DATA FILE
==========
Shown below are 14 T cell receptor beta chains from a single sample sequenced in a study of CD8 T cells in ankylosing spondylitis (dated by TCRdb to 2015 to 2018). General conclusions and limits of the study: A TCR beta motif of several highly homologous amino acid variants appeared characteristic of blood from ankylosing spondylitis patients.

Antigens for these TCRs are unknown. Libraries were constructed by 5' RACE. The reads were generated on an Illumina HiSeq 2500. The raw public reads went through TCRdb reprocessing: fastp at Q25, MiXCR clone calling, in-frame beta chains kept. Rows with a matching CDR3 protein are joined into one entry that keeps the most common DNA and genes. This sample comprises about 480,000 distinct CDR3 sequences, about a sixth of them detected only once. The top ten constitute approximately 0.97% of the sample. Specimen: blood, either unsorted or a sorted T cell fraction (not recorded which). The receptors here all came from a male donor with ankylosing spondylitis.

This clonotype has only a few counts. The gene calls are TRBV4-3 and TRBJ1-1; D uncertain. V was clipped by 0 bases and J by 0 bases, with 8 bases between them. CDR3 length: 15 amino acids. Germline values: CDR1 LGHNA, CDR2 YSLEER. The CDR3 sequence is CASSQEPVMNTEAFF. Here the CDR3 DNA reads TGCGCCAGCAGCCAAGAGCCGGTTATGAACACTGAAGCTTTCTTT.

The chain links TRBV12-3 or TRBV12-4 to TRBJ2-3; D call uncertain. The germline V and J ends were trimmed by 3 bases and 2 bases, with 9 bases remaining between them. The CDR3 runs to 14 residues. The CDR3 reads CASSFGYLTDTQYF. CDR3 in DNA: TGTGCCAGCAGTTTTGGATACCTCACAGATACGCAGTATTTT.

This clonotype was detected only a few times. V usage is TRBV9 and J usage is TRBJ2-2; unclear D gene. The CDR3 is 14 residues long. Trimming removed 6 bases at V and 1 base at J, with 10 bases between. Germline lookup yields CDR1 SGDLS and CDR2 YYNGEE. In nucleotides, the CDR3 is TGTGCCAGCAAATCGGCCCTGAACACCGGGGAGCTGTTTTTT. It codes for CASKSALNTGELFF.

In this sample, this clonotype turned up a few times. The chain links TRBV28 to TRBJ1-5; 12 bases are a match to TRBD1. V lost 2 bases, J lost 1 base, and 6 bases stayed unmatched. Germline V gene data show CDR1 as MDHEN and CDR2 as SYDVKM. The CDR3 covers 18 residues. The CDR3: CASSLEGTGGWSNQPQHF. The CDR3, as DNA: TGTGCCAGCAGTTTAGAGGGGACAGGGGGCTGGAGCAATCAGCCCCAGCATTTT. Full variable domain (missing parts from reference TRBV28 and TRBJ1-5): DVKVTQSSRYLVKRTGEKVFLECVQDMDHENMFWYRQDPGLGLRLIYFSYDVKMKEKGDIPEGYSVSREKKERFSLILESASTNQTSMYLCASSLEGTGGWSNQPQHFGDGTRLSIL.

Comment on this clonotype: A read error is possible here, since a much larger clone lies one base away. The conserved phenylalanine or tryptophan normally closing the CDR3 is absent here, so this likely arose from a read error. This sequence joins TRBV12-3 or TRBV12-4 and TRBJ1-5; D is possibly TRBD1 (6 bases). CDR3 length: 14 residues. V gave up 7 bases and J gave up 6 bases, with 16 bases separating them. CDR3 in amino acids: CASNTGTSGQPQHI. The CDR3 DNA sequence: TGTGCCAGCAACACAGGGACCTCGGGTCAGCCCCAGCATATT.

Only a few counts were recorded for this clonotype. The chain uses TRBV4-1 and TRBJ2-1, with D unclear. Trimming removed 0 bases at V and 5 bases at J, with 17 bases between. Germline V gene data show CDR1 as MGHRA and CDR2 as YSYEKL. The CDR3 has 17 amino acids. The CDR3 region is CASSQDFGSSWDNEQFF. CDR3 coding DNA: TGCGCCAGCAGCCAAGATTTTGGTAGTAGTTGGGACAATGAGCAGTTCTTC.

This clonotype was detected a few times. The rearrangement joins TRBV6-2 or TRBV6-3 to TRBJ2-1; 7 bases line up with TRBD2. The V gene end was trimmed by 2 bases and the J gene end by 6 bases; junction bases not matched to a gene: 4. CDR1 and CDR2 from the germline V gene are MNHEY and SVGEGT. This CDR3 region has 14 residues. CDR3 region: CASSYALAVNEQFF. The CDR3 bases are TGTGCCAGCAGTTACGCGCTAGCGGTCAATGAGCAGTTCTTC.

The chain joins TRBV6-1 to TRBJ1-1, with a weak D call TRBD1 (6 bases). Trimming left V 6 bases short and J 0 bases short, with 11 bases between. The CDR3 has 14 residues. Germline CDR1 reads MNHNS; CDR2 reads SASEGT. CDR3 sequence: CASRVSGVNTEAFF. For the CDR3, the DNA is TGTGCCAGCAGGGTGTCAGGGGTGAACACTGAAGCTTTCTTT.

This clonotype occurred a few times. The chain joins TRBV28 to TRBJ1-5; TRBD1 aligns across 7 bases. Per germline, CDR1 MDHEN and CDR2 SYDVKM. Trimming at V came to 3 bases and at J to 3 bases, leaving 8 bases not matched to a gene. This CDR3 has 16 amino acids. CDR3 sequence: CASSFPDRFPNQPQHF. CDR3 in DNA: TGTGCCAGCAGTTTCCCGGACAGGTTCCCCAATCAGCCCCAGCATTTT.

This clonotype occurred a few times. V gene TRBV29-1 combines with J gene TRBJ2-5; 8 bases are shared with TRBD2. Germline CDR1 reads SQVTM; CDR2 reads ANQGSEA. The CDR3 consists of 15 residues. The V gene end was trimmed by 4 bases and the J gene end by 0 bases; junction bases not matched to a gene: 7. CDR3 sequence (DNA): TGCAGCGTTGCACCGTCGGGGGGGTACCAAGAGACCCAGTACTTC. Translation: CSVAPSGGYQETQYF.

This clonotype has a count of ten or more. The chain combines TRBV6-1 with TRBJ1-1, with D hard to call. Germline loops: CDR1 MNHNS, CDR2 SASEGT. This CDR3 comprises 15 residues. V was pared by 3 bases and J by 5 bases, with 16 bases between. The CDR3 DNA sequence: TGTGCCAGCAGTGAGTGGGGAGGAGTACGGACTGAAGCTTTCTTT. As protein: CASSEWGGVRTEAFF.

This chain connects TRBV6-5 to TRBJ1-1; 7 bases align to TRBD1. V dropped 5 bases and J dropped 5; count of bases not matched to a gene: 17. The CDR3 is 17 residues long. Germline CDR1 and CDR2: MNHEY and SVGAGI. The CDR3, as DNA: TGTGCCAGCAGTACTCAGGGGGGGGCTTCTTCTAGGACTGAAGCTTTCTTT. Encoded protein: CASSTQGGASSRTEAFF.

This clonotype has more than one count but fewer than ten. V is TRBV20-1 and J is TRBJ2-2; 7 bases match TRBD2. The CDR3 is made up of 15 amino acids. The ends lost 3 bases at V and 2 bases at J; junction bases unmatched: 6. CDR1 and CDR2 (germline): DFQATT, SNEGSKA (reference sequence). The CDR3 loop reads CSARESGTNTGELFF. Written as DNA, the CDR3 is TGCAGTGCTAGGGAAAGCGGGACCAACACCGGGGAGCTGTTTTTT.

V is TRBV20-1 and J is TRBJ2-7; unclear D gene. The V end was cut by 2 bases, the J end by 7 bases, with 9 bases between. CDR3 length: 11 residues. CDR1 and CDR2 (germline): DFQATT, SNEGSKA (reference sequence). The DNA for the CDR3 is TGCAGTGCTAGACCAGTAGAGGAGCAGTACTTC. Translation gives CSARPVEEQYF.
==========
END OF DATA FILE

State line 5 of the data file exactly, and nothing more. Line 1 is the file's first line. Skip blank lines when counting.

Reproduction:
This clonotype was detected only a few times. V usage is TRBV9 and J usage is TRBJ2-2; unclear D gene. The CDR3 is 14 residues long. Trimming removed 6 bases at V and 1 base at J, with 10 bases between. Germline lookup yields CDR1 SGDLS and CDR2 YYNGEE. In nucleotides, the CDR3 is TGTGCCAGCAAATCGGCCCTGAACACCGGGGAGCTGTTTTTT. It codes for CASKSALNTGELFF.